We recently received an e-mail from Douglas McGray, a journalist, former media fellow (He coined the term “Japan’s Gross National Cool”) and a member of Innovators Network , that he was creating and debuting a live event. A follow-up e-mail told that us that the event is called “Pop-Up Magazine”. I guess you get to have a three-dimensional magazine experience? Well, I always liked Pop-Up books as a child and still do. So, I am curious about Doug’s new creation and curatorial vision. He says he wants to “Pop-Up” twice or three times a year. The kick-off event will be held in San Francisco on April 22. (It is the Alan Webber night at Japan Society in New York!) Click here to buy tickets. The following people are “popping up” for the evening: authors Michael Pollan, Peggy Orenstein, and ZZ Packer; radio producers The Kitchen Sisters, Farai Chideya, and Tania Ketenjian and Ahri Golden; world-renowned photographers Todd Hido and Larry Sultan; magazine writers Jon Mooallem, Jennifer Kahn, and Joshua Davis; Oscar-winning filmmaker Alex Gibney (contributing from New York), and many more. . . (Fumiko)
Posts Tagged ‘innovators’
Posted in global, U.S.-Japan Innovators Network, Uncategorized, tagged Civicus, Civil Society, daniel rosenblum, engagement, innovators, Katsuji Imata, organization, UNDP on February 2, 2009| Leave a Comment »
CIVICUS has created the Civil Society Index (CSI) project, a “participatory needs assessment and action planning tool” designed to strengthen civil society worldwide.
According to Katsuji, the top three challenges facing civil society today are:
1. Accountability and transparency
2. Infrastructure and organization
3. Maintaining engagement
The project’s goal is to create a learning network to improve the state of civil society around the globe, he said.
“There are a broad range of actors in civil society, not just NGOs,” Katsuji explained.
That group of actors can sometimes include “uncivil elements”.
CSI is designed to measure the following dimensions of civil society:
1. Civil Engagement – the extent to which individuals engage in social and policy related initiatives.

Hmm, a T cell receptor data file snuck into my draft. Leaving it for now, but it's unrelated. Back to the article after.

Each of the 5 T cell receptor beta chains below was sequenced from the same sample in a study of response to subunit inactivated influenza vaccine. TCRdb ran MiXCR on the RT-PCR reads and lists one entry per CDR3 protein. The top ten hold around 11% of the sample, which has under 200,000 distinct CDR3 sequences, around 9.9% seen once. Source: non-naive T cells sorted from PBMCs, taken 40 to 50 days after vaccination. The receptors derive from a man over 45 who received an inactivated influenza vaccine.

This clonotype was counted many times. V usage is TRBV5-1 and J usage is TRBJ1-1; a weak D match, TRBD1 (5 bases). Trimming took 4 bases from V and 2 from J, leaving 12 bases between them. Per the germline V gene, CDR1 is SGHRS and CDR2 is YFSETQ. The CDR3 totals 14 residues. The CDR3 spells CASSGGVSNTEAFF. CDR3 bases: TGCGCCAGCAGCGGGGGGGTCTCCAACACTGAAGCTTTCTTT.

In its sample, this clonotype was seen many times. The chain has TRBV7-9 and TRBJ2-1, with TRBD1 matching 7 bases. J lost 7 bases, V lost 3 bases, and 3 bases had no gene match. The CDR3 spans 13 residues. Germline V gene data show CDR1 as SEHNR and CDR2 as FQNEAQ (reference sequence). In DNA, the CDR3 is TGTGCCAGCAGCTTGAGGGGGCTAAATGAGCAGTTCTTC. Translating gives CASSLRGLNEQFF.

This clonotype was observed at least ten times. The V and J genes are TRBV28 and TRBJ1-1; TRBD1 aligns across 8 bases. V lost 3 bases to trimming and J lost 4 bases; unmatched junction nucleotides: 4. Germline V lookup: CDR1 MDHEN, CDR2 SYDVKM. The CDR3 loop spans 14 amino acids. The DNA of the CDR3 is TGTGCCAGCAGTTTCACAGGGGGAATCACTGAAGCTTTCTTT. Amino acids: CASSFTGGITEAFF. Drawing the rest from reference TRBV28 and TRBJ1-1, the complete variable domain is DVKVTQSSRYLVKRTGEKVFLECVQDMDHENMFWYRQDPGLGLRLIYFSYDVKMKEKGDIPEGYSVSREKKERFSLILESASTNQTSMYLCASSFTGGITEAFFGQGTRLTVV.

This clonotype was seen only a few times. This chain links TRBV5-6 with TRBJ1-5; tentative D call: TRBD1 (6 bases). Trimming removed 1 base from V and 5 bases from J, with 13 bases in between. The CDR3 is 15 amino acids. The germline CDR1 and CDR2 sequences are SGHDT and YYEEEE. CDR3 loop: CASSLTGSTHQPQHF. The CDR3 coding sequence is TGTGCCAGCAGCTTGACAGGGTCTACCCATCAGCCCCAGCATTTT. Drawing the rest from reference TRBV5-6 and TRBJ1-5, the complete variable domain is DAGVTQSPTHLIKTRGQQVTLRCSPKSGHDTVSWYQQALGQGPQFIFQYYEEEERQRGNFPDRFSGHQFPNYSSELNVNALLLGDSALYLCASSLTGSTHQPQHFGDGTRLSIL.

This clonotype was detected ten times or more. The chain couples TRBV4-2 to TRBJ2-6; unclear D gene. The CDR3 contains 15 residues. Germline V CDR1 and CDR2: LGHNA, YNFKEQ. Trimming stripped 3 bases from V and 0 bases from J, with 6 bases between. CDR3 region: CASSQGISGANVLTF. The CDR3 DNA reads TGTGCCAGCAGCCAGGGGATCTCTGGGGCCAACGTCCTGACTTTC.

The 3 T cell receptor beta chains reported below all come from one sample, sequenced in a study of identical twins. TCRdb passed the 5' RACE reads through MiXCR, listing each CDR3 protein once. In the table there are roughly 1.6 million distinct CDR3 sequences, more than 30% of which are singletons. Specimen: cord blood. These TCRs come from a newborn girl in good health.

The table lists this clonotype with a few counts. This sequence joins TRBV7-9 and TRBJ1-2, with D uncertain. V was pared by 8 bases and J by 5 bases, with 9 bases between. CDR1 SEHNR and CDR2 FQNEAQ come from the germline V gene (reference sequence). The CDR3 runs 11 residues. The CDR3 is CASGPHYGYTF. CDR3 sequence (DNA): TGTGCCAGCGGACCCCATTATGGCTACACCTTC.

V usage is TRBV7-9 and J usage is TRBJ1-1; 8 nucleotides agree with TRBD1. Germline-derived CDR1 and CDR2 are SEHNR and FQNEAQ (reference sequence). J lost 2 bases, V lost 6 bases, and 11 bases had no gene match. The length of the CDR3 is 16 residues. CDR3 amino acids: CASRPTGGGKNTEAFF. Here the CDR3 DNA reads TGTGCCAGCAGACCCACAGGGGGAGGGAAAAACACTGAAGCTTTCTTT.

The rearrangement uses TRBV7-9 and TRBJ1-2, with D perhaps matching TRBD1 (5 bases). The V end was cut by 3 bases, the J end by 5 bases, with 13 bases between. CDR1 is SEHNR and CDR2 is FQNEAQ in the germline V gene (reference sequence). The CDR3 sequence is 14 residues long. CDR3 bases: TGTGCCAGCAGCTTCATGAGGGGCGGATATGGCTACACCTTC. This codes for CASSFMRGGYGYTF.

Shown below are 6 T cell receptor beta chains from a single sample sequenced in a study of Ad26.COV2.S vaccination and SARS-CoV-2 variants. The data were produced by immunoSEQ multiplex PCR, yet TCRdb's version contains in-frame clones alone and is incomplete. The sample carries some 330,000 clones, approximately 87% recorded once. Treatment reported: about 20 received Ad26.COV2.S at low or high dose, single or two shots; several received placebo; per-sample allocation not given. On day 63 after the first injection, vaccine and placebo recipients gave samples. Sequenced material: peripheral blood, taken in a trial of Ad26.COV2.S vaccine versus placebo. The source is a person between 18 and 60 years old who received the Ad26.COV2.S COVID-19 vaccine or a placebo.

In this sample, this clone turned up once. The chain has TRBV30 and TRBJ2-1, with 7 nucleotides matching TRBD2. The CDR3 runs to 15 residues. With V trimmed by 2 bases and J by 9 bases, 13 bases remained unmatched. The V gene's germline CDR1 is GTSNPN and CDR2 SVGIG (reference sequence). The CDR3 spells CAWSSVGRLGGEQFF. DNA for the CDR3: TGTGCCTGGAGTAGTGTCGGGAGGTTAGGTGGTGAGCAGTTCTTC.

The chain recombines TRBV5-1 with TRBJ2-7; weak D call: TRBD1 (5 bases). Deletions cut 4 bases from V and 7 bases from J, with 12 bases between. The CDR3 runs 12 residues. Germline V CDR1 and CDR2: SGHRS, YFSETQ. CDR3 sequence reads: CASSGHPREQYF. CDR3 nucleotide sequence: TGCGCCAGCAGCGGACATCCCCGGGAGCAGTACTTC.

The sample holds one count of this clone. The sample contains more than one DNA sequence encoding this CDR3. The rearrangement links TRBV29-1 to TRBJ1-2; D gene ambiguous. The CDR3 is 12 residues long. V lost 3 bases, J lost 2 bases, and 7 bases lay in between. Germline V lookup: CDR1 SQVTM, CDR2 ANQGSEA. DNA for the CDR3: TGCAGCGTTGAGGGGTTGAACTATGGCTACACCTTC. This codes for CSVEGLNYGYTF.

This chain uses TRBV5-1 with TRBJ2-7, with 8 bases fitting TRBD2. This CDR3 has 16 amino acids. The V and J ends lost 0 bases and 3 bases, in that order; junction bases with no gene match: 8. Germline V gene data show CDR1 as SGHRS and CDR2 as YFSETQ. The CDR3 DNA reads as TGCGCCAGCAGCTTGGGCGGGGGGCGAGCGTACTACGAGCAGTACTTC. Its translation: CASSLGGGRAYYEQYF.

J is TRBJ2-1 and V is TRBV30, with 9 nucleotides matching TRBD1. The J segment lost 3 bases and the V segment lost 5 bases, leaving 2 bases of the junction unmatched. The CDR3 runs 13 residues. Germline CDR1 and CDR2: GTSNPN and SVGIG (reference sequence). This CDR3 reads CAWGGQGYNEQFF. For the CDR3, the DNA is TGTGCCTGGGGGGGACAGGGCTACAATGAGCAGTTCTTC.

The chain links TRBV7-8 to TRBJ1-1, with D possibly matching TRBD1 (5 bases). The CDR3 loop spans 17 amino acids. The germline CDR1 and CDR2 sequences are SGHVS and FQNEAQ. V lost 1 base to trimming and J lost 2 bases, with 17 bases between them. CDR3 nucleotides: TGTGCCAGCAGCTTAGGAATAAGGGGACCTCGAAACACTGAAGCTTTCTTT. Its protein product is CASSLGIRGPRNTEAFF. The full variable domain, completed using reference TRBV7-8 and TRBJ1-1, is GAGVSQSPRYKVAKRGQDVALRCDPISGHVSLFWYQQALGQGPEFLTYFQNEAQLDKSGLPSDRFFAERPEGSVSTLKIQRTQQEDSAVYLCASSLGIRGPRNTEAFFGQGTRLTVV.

2. Level of Organization – the level of institutionalization that characterizes civil society.
3. Practice of Values – the extent to which civil society practices core values.
4. Perceived impact – the extend civil society impacts the social and policy arena.
5. External Environment – the four above elements analysed in the context of the socio-economic, political and cultural variables within which the civil society operates.
Katsuji, a member of the U.S.-Japan Innovators Network, flies back to Tokyo on Wednesday, in time to join the Innovators Network reunion on February 6. (Daniel Rosenblum)
Hiroyuki Imanaka, a compassionate visionary started Atelier Incurve in 2003, an organization which nurture artists with disabilities. He wanted to create a space where they could concentrate on creating their artwork. He eventually built an atelier/studio for artists. It is located in the outskirts of Osaka City. A trained architect, he designed the space. Some of the artists in his organization are quite successful. Phyllis Kind Gallery in New York carries their pieces. Since the artists Hiroyuki works with are self-taught and never received academic training, they belong to the genre called “Outsider Art.” Hiroyuki is visiting New York along with his staff to visit museums and have meetings with potential collaborators. Atelier Incurve is having their next exhibition at the Nariwa Museum in Okayama Prefecture. I asked Hiroyuki if there is anything that he is paying attention to these days. He immediately answered that he was looking forward to the World Baseball Classic, which takes place next March. Yes, he is a big baseball fan and obviously the name of his organization Incurve comes from baseball. Atelier Incurve will be also having an exhibition at Japan Society in summer 2011.